Tools to Jump Start the Strategic Planning Process
by Tim Brooke and Dan Schultz
This is the first of a two-part series of HowTo articles on strategic planning. Part one will address ways of identifying new standards activities through internally focused or membership-based approaches. Part two (in March) will address external ways by assessing industry and government needs outside your committee membership.
No one would argue that strategic planning is an important management tool. Organizations use it to focus their energy, ensuring that members of the organization are working toward the same goals and assessing and adjusting the organizations direction in response to a changing environment. Strategic planning is a disciplined effort to produce decisions and actions that shape and guide an organizations future.
Strategic planning is also one of the most important processes carried out by ASTM International technical committees. It maximizes the committees' ability to develop relevant and timely standards. Through strategic planning, committees set major standardization objectives and develop comprehensive plans to achieve those objectives. Successful committee strategic planning:
Leads to action;
Builds a shared vision;
Is an inclusive, participatory process in which stakeholders take shared ownership of standards;
Is externally focused and sensitive to the needs of the industry;
Requires an openness to questioning the status quo; and
Is a key part of effective standards development.
Three tools to jump-start the strategic planning process are provided below.
The first tool is a survey. When the input of a large audience needs to be known, a survey can be very useful and is well suited for obtaining information about new standards activities from all committee members, not just those in attendance at a meeting. In general, surveys should contain concise directions, a clearly stated purpose, that is, what kind of information the committee is looking for, and information about what will be done with the results. Survey questions should be open-ended to allow respondents to think independently and introduce new topics. It may also be worthwhile to make the survey anonymous in order to allow members greater freedom in their responses. Sample open-ended questions include:
What are the important issues or problems facing your industry?
What future technology do you see being used in your industry?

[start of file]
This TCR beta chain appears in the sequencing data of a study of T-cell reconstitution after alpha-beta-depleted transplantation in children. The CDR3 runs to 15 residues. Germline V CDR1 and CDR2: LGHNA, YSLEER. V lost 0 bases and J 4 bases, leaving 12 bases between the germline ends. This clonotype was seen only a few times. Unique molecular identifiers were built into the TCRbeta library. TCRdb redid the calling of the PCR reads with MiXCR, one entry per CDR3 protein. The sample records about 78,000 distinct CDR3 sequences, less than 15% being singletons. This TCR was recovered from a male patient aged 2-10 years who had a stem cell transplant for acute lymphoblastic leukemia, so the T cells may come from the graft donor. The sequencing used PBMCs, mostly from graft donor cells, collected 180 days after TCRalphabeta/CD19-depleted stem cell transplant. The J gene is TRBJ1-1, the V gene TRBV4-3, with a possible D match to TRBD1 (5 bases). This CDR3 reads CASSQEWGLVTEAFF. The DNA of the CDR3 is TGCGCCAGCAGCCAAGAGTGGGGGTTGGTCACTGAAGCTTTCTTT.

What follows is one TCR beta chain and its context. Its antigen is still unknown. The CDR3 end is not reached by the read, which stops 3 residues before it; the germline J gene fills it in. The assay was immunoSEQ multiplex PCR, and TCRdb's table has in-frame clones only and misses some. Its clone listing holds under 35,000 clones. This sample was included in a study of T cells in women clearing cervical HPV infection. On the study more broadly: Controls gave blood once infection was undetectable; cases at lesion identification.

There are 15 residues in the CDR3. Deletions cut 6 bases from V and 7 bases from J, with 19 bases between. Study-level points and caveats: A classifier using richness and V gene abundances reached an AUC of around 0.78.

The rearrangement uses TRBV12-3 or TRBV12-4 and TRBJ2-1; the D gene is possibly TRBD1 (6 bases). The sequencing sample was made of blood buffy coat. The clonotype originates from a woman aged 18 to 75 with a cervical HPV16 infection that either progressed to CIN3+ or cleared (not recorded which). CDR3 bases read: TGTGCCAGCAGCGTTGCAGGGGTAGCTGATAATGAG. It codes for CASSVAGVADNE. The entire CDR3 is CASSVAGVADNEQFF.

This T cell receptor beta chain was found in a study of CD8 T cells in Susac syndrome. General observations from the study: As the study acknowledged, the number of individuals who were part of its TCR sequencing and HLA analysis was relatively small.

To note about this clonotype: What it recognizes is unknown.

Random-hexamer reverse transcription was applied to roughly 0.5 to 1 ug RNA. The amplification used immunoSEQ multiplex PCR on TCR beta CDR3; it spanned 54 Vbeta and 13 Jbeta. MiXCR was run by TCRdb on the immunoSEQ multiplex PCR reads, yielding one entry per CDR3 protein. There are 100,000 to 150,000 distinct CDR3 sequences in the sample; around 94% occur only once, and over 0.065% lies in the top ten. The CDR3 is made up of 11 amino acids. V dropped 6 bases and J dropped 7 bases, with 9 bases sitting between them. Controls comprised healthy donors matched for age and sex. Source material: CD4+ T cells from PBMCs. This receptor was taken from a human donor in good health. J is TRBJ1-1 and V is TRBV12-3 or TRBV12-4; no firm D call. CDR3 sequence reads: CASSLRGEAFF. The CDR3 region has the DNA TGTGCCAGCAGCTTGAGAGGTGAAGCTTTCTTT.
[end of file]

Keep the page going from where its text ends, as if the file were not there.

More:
What new standards do you think are needed in your industry?
What are the potential barriers that might impede a new standardization activity?
Surveys are typically one to two pages in length and should not take a substantial amount of time to complete. Be sure to include clear instructions for returning the survey and provide an easy way to respond. Keep in mind that the ASTM staff manager can assist in the development and distribution of a survey, as well as in data collection and analysis.
Another tool for gathering information is brainstorming. This tool is well suited for committees that have solid, representative attendance at meetings. Brainstorming is effective because it promotes idea generation without limits. An obvious advantage of this technique is interacting and feeding off each others comments or suggestions. One idea may trigger another, regardless of the link between the two.
There are a few main rules that govern a good brainstorming session:
No evaluation ("That's great!" "That's terrible.") of any kind is permitted when ideas are being generated. Individual energy is spent on creating ideas, not defending them.
The quantity of ideas takes precedence over the quality. Emphasizing quality may lead to judgment and evaluation.
Participants should build on or modify the ideas of others. Sketchy ideas that are added to or altered often become usable ideas.
Committee D20 on Plastics has held several brainstorming sessions. Paul Sample, the committee's chairman, gives his thoughts about the process and its success in the sidebar right.
Workshops and Seminars
The third tool is to sponsor a workshop or seminar on a topic of technical interest in conjunction with the standards development meetings. These information exchange forums allow individuals the opportunity to present new information or research related to a particular standards development area. This approach is especially successful when enough information has been gathered to allow for in-depth discussion. The discussion and information provided can then be used as a springboard for a new standardization activity. Committee C16 on Thermal Insulation has successfully used the seminar technique to grow standards development activities. Committee D01 on Paint and Related Coatings, Materials, and Applications has successfully used the seminar technique to grow standards development activities for the analysis of volatile organic compounds and hazardous air pollutants.
The information received utilizing any of the tools mentioned above can be overwhelming. Thus, it becomes important to analyze, sort and prioritize the information into a structured framework with some type of oversight accountability. This will ensure that the planning process moves beyond the plan toward implementation. //
Copyright 2003, ASTM